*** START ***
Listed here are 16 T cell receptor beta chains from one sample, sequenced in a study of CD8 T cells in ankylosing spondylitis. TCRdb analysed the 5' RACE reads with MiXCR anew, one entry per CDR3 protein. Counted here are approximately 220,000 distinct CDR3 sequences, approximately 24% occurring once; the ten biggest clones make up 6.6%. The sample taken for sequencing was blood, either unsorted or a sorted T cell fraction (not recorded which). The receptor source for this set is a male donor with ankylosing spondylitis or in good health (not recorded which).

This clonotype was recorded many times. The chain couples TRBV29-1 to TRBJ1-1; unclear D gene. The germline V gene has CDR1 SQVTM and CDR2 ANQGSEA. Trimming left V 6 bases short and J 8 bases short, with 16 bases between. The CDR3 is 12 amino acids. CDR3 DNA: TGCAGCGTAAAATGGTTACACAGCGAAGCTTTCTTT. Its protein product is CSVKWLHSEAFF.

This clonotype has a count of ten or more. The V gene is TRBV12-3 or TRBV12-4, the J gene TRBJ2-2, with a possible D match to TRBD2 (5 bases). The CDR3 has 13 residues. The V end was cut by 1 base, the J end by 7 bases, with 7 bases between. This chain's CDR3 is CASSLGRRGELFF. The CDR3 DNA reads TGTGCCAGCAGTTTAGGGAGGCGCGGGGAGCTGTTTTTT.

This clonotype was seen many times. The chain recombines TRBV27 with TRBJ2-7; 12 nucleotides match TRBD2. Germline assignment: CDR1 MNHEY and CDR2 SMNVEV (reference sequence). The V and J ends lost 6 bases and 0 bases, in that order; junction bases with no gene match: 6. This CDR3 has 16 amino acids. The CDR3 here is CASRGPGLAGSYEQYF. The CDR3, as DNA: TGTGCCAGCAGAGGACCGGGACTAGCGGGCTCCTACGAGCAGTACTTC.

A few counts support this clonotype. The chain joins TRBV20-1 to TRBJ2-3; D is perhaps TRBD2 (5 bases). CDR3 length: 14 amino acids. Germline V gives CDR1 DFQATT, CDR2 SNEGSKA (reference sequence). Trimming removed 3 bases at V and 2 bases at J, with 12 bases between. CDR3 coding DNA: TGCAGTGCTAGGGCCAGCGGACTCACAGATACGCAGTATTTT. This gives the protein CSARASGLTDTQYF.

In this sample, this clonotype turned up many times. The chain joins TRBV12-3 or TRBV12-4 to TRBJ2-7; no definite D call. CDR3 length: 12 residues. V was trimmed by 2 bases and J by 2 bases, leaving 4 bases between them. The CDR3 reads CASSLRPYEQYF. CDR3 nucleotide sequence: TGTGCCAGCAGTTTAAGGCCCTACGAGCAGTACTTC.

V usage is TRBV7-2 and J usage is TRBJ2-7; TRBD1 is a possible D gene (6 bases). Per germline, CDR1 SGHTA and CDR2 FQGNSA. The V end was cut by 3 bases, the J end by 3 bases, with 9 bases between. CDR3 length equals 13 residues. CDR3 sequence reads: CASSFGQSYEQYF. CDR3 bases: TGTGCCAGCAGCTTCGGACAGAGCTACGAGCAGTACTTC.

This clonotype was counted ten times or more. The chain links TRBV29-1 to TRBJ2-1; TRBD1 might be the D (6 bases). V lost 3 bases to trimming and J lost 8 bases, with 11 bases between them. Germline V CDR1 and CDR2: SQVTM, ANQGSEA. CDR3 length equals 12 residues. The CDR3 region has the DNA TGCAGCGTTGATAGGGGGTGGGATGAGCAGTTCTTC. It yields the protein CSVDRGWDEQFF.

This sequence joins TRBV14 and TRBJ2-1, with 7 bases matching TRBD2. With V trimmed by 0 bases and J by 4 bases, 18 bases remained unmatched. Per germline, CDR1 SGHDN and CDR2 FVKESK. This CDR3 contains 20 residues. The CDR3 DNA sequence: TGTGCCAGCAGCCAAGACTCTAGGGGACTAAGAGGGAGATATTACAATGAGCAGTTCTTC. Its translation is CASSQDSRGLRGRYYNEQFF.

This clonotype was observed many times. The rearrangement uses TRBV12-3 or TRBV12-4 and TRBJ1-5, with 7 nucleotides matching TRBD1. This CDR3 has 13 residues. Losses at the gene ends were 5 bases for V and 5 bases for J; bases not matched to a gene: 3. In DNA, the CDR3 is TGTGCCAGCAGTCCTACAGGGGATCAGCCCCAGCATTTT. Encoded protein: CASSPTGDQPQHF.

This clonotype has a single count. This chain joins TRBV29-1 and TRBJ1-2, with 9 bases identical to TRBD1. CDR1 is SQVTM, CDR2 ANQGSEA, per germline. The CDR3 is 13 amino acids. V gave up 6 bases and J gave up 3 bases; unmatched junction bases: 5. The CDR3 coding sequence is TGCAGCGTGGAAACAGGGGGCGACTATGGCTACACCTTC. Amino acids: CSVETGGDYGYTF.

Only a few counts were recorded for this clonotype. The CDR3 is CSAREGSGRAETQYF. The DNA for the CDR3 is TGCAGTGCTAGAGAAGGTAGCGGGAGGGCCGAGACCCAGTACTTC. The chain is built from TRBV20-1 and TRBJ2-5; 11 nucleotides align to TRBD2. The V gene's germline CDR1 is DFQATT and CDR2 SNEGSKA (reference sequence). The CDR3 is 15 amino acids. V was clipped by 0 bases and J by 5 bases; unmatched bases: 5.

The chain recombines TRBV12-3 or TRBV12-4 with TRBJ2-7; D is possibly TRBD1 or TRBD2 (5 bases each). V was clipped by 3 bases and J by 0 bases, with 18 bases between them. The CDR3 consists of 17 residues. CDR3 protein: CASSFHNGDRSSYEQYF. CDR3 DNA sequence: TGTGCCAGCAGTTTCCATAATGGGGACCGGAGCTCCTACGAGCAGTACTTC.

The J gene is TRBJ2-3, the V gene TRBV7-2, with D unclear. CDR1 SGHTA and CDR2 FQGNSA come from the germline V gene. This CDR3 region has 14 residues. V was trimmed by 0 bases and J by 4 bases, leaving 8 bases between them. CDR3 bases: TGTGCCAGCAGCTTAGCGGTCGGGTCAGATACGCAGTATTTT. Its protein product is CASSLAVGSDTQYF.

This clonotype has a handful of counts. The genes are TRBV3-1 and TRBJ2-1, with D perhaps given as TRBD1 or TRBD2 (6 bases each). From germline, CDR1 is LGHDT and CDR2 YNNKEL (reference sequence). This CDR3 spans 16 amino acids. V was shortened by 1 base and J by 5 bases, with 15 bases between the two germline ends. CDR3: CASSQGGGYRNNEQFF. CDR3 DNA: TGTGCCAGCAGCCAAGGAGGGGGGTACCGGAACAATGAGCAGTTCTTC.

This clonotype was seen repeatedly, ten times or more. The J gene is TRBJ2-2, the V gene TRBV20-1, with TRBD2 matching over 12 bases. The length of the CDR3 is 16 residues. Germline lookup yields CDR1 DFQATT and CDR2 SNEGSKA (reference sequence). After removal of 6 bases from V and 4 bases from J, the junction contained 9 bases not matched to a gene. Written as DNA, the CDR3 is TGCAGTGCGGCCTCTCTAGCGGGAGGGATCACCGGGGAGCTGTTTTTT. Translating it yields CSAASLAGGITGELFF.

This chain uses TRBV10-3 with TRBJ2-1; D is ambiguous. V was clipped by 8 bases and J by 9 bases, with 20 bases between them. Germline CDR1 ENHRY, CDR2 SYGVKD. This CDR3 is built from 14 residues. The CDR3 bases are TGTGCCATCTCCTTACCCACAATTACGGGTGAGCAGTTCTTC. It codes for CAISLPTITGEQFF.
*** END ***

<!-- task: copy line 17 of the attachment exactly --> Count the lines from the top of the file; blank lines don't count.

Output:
This chain uses TRBV10-3 with TRBJ2-1; D is ambiguous. V was clipped by 8 bases and J by 9 bases, with 20 bases between them. Germline CDR1 ENHRY, CDR2 SYGVKD. This CDR3 is built from 14 residues. The CDR3 bases are TGTGCCATCTCCTTACCCACAATTACGGGTGAGCAGTTCTTC. It codes for CAISLPTITGEQFF.